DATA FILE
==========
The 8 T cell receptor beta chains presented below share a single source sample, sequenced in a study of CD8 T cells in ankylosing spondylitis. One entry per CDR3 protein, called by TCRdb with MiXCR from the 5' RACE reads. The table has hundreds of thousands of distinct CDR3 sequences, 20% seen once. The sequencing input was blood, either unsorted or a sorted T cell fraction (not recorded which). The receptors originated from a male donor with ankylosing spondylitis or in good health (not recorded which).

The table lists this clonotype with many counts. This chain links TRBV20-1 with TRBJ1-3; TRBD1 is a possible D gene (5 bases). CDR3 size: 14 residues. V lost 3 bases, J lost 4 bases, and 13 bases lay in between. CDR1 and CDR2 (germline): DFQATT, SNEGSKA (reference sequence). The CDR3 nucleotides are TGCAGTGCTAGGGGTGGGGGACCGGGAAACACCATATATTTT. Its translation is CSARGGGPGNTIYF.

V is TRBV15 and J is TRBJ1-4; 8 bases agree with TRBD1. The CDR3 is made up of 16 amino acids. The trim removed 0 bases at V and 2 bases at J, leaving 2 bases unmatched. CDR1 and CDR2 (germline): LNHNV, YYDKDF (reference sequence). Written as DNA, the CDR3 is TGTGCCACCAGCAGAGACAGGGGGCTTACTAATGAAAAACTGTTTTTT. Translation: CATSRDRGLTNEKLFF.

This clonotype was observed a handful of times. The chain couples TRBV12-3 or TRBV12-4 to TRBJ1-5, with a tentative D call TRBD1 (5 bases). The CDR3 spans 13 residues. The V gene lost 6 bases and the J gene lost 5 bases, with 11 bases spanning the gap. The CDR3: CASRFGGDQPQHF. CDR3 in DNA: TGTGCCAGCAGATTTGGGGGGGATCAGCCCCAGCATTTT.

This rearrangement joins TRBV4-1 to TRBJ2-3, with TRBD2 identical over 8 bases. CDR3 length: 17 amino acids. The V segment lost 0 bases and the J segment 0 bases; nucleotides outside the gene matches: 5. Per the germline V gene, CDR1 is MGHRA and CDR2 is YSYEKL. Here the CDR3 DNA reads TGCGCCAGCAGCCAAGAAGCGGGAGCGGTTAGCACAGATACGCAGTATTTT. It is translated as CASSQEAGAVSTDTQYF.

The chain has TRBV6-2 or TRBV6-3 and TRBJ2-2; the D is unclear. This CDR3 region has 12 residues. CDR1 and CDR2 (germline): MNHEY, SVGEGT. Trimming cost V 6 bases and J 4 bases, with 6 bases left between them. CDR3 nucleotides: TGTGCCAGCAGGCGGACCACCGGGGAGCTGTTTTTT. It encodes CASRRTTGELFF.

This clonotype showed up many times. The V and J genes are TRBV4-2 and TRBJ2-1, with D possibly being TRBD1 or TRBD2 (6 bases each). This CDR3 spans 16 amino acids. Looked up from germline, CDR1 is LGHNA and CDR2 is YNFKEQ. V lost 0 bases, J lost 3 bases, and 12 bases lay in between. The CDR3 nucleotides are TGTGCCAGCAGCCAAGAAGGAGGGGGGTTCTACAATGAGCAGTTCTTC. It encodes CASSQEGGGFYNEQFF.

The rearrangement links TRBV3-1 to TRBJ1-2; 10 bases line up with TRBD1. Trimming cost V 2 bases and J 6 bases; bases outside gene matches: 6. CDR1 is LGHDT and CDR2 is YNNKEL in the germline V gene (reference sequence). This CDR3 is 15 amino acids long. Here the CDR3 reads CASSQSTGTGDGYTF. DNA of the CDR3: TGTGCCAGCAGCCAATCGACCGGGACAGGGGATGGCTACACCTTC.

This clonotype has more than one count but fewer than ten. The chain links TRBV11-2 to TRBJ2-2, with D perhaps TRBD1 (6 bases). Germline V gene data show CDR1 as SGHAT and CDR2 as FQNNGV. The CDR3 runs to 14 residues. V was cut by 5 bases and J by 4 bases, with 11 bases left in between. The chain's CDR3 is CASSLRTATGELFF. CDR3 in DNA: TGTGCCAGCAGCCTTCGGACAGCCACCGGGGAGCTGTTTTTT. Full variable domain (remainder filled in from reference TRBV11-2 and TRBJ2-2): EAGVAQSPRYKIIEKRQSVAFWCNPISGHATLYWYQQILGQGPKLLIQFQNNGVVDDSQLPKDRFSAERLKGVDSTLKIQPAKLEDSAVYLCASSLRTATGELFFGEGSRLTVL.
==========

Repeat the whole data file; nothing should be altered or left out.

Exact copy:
The 8 T cell receptor beta chains presented below share a single source sample, sequenced in a study of CD8 T cells in ankylosing spondylitis. One entry per CDR3 protein, called by TCRdb with MiXCR from the 5' RACE reads. The table has hundreds of thousands of distinct CDR3 sequences, 20% seen once. The sequencing input was blood, either unsorted or a sorted T cell fraction (not recorded which). The receptors originated from a male donor with ankylosing spondylitis or in good health (not recorded which).

The table lists this clonotype with many counts. This chain links TRBV20-1 with TRBJ1-3; TRBD1 is a possible D gene (5 bases). CDR3 size: 14 residues. V lost 3 bases, J lost 4 bases, and 13 bases lay in between. CDR1 and CDR2 (germline): DFQATT, SNEGSKA (reference sequence). The CDR3 nucleotides are TGCAGTGCTAGGGGTGGGGGACCGGGAAACACCATATATTTT. Its translation is CSARGGGPGNTIYF.

V is TRBV15 and J is TRBJ1-4; 8 bases agree with TRBD1. The CDR3 is made up of 16 amino acids. The trim removed 0 bases at V and 2 bases at J, leaving 2 bases unmatched. CDR1 and CDR2 (germline): LNHNV, YYDKDF (reference sequence). Written as DNA, the CDR3 is TGTGCCACCAGCAGAGACAGGGGGCTTACTAATGAAAAACTGTTTTTT. Translation: CATSRDRGLTNEKLFF.

This clonotype was observed a handful of times. The chain couples TRBV12-3 or TRBV12-4 to TRBJ1-5, with a tentative D call TRBD1 (5 bases). The CDR3 spans 13 residues. The V gene lost 6 bases and the J gene lost 5 bases, with 11 bases spanning the gap. The CDR3: CASRFGGDQPQHF. CDR3 in DNA: TGTGCCAGCAGATTTGGGGGGGATCAGCCCCAGCATTTT.

This rearrangement joins TRBV4-1 to TRBJ2-3, with TRBD2 identical over 8 bases. CDR3 length: 17 amino acids. The V segment lost 0 bases and the J segment 0 bases; nucleotides outside the gene matches: 5. Per the germline V gene, CDR1 is MGHRA and CDR2 is YSYEKL. Here the CDR3 DNA reads TGCGCCAGCAGCCAAGAAGCGGGAGCGGTTAGCACAGATACGCAGTATTTT. It is translated as CASSQEAGAVSTDTQYF.

The chain has TRBV6-2 or TRBV6-3 and TRBJ2-2; the D is unclear. This CDR3 region has 12 residues. CDR1 and CDR2 (germline): MNHEY, SVGEGT. Trimming cost V 6 bases and J 4 bases, with 6 bases left between them. CDR3 nucleotides: TGTGCCAGCAGGCGGACCACCGGGGAGCTGTTTTTT. It encodes CASRRTTGELFF.

This clonotype showed up many times. The V and J genes are TRBV4-2 and TRBJ2-1, with D possibly being TRBD1 or TRBD2 (6 bases each). This CDR3 spans 16 amino acids. Looked up from germline, CDR1 is LGHNA and CDR2 is YNFKEQ. V lost 0 bases, J lost 3 bases, and 12 bases lay in between. The CDR3 nucleotides are TGTGCCAGCAGCCAAGAAGGAGGGGGGTTCTACAATGAGCAGTTCTTC. It encodes CASSQEGGGFYNEQFF.

The rearrangement links TRBV3-1 to TRBJ1-2; 10 bases line up with TRBD1. Trimming cost V 2 bases and J 6 bases; bases outside gene matches: 6. CDR1 is LGHDT and CDR2 is YNNKEL in the germline V gene (reference sequence). This CDR3 is 15 amino acids long. Here the CDR3 reads CASSQSTGTGDGYTF. DNA of the CDR3: TGTGCCAGCAGCCAATCGACCGGGACAGGGGATGGCTACACCTTC.

This clonotype has more than one count but fewer than ten. The chain links TRBV11-2 to TRBJ2-2, with D perhaps TRBD1 (6 bases). Germline V gene data show CDR1 as SGHAT and CDR2 as FQNNGV. The CDR3 runs to 14 residues. V was cut by 5 bases and J by 4 bases, with 11 bases left in between. The chain's CDR3 is CASSLRTATGELFF. CDR3 in DNA: TGTGCCAGCAGCCTTCGGACAGCCACCGGGGAGCTGTTTTTT. Full variable domain (remainder filled in from reference TRBV11-2 and TRBJ2-2): EAGVAQSPRYKIIEKRQSVAFWCNPISGHATLYWYQQILGQGPKLLIQFQNNGVVDDSQLPKDRFSAERLKGVDSTLKIQPAKLEDSAVYLCASSLRTATGELFFGEGSRLTVL.